I did my first live podcast at Cheltenham Festival with Laura Bates in front of 300 people because I like to dive in at the deep end (gulp). But in all seriousness I’d love how new it felt, I don’t think Cheltenham had done a live podcast before, and Laura Bates is one of the most articulate clever and brilliant women in the media industry so I was in incredibly safe hands and she made my job as interview very easy indeed. I thoroughly enjoyed it and it’s one of my most commented on episodes. I also partnered with BFI to do a special live episode with Alice Lowe – we tried not to make it about being a ~woman in film~ but it felt really cool to be supporting her filmmaking and talking on her first solo feature film. I’ve also done quite a few different live episodes in Waterstones (Tottenham Court Road and Gower Street). My first ever live podcast at Waterstones was with Cherry Healeyย thenย Gemma Cairney and Emily Reynolds. Live podcasts in book stores for the win.

4. Equipment failures and eff-ups

My podcast is DIY by nature and I’m not embarrassed about trying new things and getting it slightly wrong. I truly learned as I went along which personally, I find a better way of learning. By doing. Anyway my first mic was a Blue Yeti that someone recommended I use because it’s piss-easy to get up and running without wasting too much money on the wrong thing. So I bought one off Amazon and it arrived the next day. It worked OK for the first few episodes but I knew I needed to step up my game, quickly. I now use my Zoom H4N and Audition because I can do way more with it and also save out a file in .wav and not shitty mp2. I made a video with Adobe about editing here. Other learnings include recording in a big marble kitchen which sounded like I was recording in wind tunnel, and I’ve had times where I forgot that the mic needed to be nearish our MOUTHS. For some reason in a few interviews I kind of left the mic on the floor and there’s just a massive buzzing sound throughout the episode because the angles are all wrong. Cringe.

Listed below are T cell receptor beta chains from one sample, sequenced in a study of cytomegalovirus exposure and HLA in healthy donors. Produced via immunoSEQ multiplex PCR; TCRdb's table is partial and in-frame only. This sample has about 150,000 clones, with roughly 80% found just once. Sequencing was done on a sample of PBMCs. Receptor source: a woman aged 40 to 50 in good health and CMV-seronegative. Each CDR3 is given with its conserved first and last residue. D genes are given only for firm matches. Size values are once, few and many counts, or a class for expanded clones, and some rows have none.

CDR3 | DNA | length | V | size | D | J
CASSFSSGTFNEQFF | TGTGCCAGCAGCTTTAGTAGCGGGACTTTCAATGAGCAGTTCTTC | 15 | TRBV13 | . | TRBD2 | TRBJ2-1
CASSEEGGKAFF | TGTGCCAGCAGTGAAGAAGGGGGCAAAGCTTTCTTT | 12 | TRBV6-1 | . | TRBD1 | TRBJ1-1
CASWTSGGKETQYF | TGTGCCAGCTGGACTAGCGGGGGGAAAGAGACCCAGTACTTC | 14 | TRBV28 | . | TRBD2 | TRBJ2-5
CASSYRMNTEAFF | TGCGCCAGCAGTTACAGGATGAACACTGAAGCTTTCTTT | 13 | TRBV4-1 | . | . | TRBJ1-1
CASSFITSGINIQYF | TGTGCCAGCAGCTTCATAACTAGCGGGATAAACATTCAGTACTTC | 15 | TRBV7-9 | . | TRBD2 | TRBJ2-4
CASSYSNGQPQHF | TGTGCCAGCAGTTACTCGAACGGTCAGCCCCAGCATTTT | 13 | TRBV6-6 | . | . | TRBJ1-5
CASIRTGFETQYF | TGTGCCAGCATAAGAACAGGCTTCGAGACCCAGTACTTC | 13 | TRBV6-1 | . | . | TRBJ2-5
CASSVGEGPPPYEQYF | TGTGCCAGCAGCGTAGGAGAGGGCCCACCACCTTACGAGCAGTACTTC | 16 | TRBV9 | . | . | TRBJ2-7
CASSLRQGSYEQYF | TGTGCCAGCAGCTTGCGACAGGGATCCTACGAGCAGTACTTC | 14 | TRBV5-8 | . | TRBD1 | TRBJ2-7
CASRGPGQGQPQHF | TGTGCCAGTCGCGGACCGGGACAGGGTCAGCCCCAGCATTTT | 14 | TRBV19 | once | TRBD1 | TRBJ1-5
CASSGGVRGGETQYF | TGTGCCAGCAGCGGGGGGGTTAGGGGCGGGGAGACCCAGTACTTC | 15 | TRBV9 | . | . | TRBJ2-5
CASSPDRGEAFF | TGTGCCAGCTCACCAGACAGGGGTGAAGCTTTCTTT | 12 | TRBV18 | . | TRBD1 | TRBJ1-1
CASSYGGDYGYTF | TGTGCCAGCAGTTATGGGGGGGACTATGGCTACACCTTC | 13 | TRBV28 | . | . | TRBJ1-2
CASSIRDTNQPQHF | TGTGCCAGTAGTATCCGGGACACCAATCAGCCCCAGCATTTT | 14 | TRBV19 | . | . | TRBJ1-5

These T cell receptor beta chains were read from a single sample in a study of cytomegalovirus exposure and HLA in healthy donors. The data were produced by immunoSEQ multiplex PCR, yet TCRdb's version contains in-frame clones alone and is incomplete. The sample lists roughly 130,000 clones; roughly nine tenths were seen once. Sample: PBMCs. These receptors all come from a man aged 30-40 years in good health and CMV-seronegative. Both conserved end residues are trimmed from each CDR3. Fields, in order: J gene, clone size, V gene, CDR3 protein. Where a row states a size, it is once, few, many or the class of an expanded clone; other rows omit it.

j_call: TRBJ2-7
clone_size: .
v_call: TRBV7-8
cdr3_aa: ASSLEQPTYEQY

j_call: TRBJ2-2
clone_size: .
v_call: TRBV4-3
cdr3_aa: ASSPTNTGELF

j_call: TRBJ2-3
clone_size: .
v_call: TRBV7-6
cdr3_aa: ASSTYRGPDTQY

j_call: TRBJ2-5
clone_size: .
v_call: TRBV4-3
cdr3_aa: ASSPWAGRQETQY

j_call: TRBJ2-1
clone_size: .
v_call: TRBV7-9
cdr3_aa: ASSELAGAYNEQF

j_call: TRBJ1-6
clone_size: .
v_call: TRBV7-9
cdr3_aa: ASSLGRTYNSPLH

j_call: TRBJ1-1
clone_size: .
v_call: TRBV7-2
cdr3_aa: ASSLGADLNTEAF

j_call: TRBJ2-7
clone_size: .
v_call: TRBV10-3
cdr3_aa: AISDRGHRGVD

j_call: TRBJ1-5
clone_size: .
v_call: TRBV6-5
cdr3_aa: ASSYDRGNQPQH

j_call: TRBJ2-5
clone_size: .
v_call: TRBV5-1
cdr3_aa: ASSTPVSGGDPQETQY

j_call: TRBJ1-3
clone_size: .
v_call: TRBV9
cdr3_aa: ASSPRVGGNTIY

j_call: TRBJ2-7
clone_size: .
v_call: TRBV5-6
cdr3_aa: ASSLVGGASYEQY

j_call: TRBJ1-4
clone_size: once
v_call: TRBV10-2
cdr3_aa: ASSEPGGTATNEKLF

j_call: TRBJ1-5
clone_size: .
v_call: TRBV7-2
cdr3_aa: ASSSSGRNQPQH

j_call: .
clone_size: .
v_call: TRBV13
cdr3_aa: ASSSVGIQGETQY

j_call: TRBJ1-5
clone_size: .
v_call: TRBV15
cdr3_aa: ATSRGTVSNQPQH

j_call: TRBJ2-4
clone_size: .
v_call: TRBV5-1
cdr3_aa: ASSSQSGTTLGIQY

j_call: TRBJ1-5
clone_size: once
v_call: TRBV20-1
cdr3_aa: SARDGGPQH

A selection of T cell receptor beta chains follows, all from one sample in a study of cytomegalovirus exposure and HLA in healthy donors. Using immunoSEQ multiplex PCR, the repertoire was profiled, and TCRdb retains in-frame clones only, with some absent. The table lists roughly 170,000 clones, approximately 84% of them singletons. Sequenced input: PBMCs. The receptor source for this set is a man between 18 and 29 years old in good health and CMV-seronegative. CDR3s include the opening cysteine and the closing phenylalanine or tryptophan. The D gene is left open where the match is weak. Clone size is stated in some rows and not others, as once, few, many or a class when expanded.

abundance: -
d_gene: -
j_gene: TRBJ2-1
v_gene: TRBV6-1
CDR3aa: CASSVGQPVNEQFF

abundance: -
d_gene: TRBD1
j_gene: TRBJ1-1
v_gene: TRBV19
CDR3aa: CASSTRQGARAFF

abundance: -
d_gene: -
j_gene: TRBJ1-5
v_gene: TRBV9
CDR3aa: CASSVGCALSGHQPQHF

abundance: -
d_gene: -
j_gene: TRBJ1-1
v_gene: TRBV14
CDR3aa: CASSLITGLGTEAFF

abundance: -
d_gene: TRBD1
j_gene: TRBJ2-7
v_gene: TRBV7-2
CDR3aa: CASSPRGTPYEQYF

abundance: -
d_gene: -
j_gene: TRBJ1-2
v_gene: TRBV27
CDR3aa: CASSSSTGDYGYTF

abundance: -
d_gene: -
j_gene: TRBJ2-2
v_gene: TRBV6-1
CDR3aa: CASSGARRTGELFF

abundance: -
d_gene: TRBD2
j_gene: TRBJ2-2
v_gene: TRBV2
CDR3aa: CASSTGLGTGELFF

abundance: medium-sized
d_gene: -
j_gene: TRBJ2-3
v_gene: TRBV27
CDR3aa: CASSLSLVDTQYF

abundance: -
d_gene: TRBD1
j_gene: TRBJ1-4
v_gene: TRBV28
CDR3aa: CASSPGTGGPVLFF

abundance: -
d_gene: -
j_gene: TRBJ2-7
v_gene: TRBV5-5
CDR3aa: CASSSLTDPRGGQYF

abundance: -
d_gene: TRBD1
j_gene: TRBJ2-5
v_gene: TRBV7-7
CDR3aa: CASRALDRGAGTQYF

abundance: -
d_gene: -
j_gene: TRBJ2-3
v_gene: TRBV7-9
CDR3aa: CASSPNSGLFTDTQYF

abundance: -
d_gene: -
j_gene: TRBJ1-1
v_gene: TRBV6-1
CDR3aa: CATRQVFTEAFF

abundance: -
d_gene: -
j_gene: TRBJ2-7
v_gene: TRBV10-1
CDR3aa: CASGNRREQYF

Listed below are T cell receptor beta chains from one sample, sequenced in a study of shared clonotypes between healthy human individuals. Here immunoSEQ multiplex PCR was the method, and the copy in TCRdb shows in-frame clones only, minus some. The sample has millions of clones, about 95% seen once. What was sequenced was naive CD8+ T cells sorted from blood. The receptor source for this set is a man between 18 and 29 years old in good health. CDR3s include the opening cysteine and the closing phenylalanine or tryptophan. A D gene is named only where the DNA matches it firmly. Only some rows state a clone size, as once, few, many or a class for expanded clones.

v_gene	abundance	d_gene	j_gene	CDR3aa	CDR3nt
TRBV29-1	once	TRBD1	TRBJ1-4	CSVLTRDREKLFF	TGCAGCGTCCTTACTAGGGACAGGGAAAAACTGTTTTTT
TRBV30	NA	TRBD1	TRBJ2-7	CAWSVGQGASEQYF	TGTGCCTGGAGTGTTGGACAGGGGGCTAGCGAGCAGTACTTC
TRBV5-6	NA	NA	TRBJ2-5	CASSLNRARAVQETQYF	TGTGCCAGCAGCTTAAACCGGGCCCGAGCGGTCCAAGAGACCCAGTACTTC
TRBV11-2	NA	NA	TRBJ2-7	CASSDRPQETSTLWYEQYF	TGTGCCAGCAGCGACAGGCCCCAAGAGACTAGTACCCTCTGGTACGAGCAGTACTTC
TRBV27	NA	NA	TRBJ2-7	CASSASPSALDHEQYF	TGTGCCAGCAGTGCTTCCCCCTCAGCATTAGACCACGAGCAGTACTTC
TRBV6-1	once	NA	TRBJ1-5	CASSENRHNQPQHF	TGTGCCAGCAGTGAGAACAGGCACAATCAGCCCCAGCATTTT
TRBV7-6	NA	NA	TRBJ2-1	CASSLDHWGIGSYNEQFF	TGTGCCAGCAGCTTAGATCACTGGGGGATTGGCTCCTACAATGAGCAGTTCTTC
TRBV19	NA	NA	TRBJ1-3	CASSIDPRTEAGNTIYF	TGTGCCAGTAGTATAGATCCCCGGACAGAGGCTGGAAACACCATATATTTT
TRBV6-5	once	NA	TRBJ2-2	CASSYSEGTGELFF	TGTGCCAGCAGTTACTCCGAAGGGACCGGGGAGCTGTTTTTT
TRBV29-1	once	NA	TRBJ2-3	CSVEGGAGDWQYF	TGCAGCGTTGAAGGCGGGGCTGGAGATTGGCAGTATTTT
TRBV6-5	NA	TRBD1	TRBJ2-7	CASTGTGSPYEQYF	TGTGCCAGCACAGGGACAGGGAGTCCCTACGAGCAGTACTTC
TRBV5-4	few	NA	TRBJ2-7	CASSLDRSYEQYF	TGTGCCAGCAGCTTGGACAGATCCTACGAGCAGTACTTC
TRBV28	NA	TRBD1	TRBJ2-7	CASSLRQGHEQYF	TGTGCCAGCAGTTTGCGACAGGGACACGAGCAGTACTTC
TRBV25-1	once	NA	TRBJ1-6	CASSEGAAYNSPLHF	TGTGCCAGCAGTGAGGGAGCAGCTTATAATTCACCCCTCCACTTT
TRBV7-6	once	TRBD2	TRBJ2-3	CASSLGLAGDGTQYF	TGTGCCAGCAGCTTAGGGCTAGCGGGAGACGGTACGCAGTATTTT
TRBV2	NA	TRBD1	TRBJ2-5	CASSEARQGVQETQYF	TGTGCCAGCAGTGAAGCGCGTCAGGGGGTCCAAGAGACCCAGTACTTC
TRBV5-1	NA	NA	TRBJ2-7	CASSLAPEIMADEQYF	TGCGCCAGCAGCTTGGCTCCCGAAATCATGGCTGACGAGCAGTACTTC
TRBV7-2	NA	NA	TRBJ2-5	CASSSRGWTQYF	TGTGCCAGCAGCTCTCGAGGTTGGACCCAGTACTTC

5. Ditching the studio

I know some people want radio studio quality and feel like they can complain about other people’s hard work and content that they give out for free (yawn) but I purposefully make sure I don’t drag any of my guests into a studio. It’s not the vibe I’m after. It’s not radio and we’re not performing. I don’t want my guests to feel like they are ON AIR and that every word is being closely monitored. I always wanted it to be fly-on-the-wall, for us both to forget the mic was there and just have an honest conversation and if they say something they want editing out, that’s fine too. I wanted a relaxed environment, not a press junket.

6. Monetisation and how it works

So with sponsors and monetisation, essentially podcasts have one of the highest monetisation rates going at the moment. Way higher than YouTube I believe, at ยฃ25 per 1,000 impressions. Worth mentioning that I didn’t get any sponsors until a few months in, it takes time to grow an audience. “ยฃ25 CPM” is the fancy industry way of saying it. The brand or client will buy impressions, so they get their moneys worth with the in-between sponsor reads when the host reads them out. My favourite collaboration was with EMMI Cafรฉ Latte as they sponsored me last year and this year and for three months at a time – I always prefer to have a long-term partner rather than bits here and there. I’m proud to have worked with brands like Penguin, Starling, Hello Fresh, Natwest, Lyst, EMMI, Brita and more.

Also, sponsored episodes work where the company pays for you to chat to someone for the entire episode and talk a little bit about the product in a natural way. I like doing these because I actually think they are more natural than putting unrelated adverts in between the conversation. Live shows can also be monetised with an IRL sponsor. I have absolutely no issue having ads or talking about sponsorship. As long as the ratio isn’t off (like an issue of Vogue with a million ads before you get to one piece of actual content, for example, bit annoying). I don’t think a few 30-sec sponsorship reads are that bad at all, as long as the balance is good. I have unsubscribed from podcasts with over tons of ads. (I don’t go over 3 reads per episode). The main bulk of the episode is the interview and it’s free content. Sponsors mean that the podcast can keep on being made, and the host/producer/editor can buy equipment and make a profit, just like any other business or content creator.

7. What it can lead to ๐Ÿ‘€

Little did I know that my little podcast and blog would end up featuring in a Microsoft advert this year. The client and advertising agency were looking for a multi-hyphenate which was totally me! I got to talk about making and editing my podcast on national TV which was also shown in cinemas. You just don’t know where your little DIY side-hustle will end up. Proof that you can start something with hardly any budget and make something of it.

Thanks to EVERYONE, from the people who have dipped in, to those of you who messaged to say you’ve listened along the way to every single episode. I am so glad you enjoy it, because I absolutely adore making it.

Here’s to the next 100….?

xxxxx

My Book

โ€œIn love with Emma Gannonโ€™s Ctrl Alt Delete. So funny & smart, and reminding me of some of my own cringe teen Internet exploits!โ€

โ€“ Anna James, former literary editor of ELLE

"Funny, honest, and nostalgic!"

โ€“ The Debrief

โ€œEmma Gannon is a bright spark of light in the world. I seriously dig everything she makesโ€

โ€“ Elizabeth Gilbert, bestselling author of Big Magic